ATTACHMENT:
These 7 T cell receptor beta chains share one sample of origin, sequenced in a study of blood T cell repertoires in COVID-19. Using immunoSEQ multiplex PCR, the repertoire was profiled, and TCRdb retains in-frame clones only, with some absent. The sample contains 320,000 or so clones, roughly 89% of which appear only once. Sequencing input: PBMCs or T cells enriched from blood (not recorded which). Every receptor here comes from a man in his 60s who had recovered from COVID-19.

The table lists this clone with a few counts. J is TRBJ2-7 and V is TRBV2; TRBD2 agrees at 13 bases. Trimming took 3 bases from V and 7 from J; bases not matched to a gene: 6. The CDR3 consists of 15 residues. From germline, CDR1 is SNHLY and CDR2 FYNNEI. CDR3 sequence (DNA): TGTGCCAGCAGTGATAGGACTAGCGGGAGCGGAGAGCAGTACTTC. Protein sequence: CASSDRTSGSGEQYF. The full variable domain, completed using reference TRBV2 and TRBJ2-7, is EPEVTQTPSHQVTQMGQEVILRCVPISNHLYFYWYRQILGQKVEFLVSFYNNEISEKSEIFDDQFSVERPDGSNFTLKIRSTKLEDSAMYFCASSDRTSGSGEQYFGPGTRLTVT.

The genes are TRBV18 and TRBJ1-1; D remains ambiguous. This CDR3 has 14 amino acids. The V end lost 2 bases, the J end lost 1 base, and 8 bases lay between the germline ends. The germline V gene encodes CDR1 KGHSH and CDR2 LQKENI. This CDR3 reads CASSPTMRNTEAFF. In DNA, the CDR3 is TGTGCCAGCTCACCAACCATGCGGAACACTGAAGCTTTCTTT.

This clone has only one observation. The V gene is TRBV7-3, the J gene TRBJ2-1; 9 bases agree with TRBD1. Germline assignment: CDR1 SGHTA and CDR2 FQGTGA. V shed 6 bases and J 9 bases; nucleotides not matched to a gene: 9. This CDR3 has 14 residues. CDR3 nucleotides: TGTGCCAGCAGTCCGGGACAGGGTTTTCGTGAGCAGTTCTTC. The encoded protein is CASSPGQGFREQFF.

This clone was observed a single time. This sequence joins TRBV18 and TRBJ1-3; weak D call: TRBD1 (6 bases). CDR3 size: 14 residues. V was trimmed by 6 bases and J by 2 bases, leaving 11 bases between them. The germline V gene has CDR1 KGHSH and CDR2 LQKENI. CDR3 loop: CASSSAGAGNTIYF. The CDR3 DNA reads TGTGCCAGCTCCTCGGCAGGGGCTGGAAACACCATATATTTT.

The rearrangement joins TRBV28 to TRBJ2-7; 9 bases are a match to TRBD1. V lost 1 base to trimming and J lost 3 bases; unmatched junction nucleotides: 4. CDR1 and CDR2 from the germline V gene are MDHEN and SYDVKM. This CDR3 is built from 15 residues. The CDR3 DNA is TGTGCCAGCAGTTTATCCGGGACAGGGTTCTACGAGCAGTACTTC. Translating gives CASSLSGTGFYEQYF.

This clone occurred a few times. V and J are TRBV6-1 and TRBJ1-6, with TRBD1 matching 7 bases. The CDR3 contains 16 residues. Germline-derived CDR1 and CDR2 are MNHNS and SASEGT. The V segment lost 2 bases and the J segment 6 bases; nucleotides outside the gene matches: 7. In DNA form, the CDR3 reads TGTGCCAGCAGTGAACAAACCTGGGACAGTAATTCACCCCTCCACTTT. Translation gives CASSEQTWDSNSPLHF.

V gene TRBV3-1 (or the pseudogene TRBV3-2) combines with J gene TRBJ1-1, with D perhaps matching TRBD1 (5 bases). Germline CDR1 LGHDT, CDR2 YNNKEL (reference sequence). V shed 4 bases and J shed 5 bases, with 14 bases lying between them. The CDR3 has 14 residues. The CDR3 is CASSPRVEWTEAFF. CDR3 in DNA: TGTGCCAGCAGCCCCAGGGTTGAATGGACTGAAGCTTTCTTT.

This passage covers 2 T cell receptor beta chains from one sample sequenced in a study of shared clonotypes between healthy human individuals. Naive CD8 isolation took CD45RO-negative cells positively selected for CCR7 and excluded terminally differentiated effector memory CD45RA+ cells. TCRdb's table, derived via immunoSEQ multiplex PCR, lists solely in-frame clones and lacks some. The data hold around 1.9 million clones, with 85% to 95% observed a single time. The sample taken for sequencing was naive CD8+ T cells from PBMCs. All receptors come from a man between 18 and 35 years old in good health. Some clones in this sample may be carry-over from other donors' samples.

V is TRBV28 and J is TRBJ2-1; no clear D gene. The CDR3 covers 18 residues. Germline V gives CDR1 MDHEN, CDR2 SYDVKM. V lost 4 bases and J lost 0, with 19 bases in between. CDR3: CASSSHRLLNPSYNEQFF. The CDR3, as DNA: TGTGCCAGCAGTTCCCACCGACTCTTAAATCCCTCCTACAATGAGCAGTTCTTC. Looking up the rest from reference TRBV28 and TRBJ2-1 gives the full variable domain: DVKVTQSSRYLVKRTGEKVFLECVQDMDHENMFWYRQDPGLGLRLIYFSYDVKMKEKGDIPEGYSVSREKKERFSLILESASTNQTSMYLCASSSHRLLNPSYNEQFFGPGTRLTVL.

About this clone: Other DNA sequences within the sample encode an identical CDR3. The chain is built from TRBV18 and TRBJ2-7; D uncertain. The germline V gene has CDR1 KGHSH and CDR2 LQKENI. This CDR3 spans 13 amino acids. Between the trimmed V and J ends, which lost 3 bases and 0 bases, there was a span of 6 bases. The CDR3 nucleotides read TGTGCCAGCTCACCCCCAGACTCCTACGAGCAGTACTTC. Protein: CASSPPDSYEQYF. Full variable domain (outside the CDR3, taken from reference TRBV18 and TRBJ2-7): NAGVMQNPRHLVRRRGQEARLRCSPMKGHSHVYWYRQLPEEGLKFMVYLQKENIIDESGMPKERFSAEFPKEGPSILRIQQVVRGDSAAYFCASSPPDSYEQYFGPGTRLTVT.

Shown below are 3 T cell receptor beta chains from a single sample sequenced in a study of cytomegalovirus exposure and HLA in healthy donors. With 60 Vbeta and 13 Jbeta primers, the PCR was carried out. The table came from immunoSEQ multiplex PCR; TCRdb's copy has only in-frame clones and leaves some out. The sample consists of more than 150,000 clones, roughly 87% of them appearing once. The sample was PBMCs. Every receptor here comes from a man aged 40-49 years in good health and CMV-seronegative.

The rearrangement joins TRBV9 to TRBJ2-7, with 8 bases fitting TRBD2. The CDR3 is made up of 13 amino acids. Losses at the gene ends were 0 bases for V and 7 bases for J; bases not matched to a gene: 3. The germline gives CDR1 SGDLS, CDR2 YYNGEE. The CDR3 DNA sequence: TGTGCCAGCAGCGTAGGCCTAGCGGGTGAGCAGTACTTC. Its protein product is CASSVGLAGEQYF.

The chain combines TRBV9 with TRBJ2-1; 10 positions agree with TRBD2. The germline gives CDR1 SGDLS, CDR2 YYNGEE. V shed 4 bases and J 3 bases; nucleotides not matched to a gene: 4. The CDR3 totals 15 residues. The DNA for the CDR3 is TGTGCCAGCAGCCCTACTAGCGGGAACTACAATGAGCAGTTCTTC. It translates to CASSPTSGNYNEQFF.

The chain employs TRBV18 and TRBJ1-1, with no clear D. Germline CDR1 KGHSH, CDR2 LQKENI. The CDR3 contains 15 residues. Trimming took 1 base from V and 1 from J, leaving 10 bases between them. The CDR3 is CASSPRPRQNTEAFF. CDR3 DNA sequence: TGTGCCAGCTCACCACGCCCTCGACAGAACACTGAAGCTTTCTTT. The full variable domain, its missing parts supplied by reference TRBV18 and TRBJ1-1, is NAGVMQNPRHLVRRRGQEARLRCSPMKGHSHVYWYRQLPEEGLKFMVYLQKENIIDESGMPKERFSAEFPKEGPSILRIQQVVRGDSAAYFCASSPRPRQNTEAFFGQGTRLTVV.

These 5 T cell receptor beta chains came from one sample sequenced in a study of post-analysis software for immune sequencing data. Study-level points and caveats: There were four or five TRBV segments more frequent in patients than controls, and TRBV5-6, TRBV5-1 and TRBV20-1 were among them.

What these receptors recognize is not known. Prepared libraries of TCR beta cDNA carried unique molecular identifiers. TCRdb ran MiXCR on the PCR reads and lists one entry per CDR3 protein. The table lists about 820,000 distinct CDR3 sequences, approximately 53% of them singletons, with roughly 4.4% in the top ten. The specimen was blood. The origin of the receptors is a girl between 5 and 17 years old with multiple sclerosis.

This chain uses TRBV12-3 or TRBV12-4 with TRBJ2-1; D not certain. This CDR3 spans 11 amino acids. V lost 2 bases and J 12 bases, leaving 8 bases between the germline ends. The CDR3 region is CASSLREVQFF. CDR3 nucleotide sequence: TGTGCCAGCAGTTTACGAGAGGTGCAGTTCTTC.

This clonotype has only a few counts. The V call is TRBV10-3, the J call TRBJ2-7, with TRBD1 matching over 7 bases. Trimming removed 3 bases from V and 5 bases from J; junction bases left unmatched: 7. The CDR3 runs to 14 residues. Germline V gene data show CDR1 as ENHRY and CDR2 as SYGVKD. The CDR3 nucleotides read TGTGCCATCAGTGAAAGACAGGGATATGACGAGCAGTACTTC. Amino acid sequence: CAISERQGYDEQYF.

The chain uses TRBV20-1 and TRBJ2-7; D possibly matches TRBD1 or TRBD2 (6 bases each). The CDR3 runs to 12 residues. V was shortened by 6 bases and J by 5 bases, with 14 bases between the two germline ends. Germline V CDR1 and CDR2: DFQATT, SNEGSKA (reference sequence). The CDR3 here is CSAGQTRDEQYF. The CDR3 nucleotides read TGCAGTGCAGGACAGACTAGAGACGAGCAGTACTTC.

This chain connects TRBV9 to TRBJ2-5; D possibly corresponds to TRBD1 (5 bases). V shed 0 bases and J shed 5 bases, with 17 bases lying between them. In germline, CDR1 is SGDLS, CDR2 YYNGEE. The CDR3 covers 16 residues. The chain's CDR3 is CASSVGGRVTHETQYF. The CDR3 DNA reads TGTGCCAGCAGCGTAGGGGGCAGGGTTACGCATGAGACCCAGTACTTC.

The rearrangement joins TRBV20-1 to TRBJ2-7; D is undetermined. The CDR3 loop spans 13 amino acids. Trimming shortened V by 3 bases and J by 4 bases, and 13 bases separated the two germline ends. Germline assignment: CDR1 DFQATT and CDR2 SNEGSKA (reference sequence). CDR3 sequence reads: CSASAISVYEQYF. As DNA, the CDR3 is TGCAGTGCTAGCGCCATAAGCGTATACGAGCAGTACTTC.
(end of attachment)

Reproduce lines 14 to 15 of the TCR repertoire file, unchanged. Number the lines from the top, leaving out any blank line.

The chain combines TRBV9 with TRBJ2-1; 10 positions agree with TRBD2. The germline gives CDR1 SGDLS, CDR2 YYNGEE. V shed 4 bases and J 3 bases; nucleotides not matched to a gene: 4. The CDR3 totals 15 residues. The DNA for the CDR3 is TGTGCCAGCAGCCCTACTAGCGGGAACTACAATGAGCAGTTCTTC. It translates to CASSPTSGNYNEQFF.

The chain employs TRBV18 and TRBJ1-1, with no clear D. Germline CDR1 KGHSH, CDR2 LQKENI. The CDR3 contains 15 residues. Trimming took 1 base from V and 1 from J, leaving 10 bases between them. The CDR3 is CASSPRPRQNTEAFF. CDR3 DNA sequence: TGTGCCAGCTCACCACGCCCTCGACAGAACACTGAAGCTTTCTTT. The full variable domain, its missing parts supplied by reference TRBV18 and TRBJ1-1, is NAGVMQNPRHLVRRRGQEARLRCSPMKGHSHVYWYRQLPEEGLKFMVYLQKENIIDESGMPKERFSAEFPKEGPSILRIQQVVRGDSAAYFCASSPRPRQNTEAFFGQGTRLTVV.